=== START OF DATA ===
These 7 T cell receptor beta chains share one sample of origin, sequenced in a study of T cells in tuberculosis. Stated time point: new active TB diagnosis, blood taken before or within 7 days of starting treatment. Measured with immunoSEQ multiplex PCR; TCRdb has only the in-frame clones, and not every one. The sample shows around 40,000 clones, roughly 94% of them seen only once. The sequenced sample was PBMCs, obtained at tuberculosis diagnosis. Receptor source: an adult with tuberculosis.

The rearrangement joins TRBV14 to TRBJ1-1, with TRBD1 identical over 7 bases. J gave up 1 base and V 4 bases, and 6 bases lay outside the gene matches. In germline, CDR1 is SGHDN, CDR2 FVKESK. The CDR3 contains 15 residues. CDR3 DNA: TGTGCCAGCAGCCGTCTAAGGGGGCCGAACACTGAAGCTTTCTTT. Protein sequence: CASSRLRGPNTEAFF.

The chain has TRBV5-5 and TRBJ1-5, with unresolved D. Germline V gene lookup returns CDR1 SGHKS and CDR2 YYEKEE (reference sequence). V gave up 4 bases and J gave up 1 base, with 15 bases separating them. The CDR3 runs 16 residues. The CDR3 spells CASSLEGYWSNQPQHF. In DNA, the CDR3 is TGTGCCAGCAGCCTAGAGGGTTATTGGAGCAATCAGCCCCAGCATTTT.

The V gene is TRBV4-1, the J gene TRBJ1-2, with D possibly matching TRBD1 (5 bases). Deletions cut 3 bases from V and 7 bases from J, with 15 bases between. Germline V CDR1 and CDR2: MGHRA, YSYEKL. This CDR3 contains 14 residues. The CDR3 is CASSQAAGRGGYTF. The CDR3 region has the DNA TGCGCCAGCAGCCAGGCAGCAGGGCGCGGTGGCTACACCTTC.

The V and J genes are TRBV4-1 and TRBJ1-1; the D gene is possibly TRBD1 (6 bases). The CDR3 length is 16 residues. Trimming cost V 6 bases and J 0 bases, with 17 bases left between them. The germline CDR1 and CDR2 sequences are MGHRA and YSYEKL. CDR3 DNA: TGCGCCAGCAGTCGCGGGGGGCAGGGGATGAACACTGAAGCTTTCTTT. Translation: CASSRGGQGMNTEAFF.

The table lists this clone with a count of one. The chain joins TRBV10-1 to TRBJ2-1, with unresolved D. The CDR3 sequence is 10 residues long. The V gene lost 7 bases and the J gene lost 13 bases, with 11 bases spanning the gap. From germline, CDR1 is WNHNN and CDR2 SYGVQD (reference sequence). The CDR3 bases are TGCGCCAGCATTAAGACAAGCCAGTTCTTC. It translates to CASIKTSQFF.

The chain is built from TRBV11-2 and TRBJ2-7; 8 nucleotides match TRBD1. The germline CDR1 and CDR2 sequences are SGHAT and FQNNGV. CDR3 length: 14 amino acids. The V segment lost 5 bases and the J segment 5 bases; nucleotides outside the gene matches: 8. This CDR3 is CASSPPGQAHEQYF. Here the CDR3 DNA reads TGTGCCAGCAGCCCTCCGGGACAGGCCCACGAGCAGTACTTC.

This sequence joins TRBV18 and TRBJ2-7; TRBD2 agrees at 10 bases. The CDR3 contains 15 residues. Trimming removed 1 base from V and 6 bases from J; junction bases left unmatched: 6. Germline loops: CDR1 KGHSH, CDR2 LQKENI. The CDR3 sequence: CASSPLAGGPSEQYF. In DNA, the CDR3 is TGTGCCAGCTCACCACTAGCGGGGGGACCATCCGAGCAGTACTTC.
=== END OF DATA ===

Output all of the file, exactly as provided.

These 7 T cell receptor beta chains share one sample of origin, sequenced in a study of T cells in tuberculosis. Stated time point: new active TB diagnosis, blood taken before or within 7 days of starting treatment. Measured with immunoSEQ multiplex PCR; TCRdb has only the in-frame clones, and not every one. The sample shows around 40,000 clones, roughly 94% of them seen only once. The sequenced sample was PBMCs, obtained at tuberculosis diagnosis. Receptor source: an adult with tuberculosis.

The rearrangement joins TRBV14 to TRBJ1-1, with TRBD1 identical over 7 bases. J gave up 1 base and V 4 bases, and 6 bases lay outside the gene matches. In germline, CDR1 is SGHDN, CDR2 FVKESK. The CDR3 contains 15 residues. CDR3 DNA: TGTGCCAGCAGCCGTCTAAGGGGGCCGAACACTGAAGCTTTCTTT. Protein sequence: CASSRLRGPNTEAFF.

The chain has TRBV5-5 and TRBJ1-5, with unresolved D. Germline V gene lookup returns CDR1 SGHKS and CDR2 YYEKEE (reference sequence). V gave up 4 bases and J gave up 1 base, with 15 bases separating them. The CDR3 runs 16 residues. The CDR3 spells CASSLEGYWSNQPQHF. In DNA, the CDR3 is TGTGCCAGCAGCCTAGAGGGTTATTGGAGCAATCAGCCCCAGCATTTT.

The V gene is TRBV4-1, the J gene TRBJ1-2, with D possibly matching TRBD1 (5 bases). Deletions cut 3 bases from V and 7 bases from J, with 15 bases between. Germline V CDR1 and CDR2: MGHRA, YSYEKL. This CDR3 contains 14 residues. The CDR3 is CASSQAAGRGGYTF. The CDR3 region has the DNA TGCGCCAGCAGCCAGGCAGCAGGGCGCGGTGGCTACACCTTC.

The V and J genes are TRBV4-1 and TRBJ1-1; the D gene is possibly TRBD1 (6 bases). The CDR3 length is 16 residues. Trimming cost V 6 bases and J 0 bases, with 17 bases left between them. The germline CDR1 and CDR2 sequences are MGHRA and YSYEKL. CDR3 DNA: TGCGCCAGCAGTCGCGGGGGGCAGGGGATGAACACTGAAGCTTTCTTT. Translation: CASSRGGQGMNTEAFF.

The table lists this clone with a count of one. The chain joins TRBV10-1 to TRBJ2-1, with unresolved D. The CDR3 sequence is 10 residues long. The V gene lost 7 bases and the J gene lost 13 bases, with 11 bases spanning the gap. From germline, CDR1 is WNHNN and CDR2 SYGVQD (reference sequence). The CDR3 bases are TGCGCCAGCATTAAGACAAGCCAGTTCTTC. It translates to CASIKTSQFF.

The chain is built from TRBV11-2 and TRBJ2-7; 8 nucleotides match TRBD1. The germline CDR1 and CDR2 sequences are SGHAT and FQNNGV. CDR3 length: 14 amino acids. The V segment lost 5 bases and the J segment 5 bases; nucleotides outside the gene matches: 8. This CDR3 is CASSPPGQAHEQYF. Here the CDR3 DNA reads TGTGCCAGCAGCCCTCCGGGACAGGCCCACGAGCAGTACTTC.

This sequence joins TRBV18 and TRBJ2-7; TRBD2 agrees at 10 bases. The CDR3 contains 15 residues. Trimming removed 1 base from V and 6 bases from J; junction bases left unmatched: 6. Germline loops: CDR1 KGHSH, CDR2 LQKENI. The CDR3 sequence: CASSPLAGGPSEQYF. In DNA, the CDR3 is TGTGCCAGCTCACCACTAGCGGGGGGACCATCCGAGCAGTACTTC.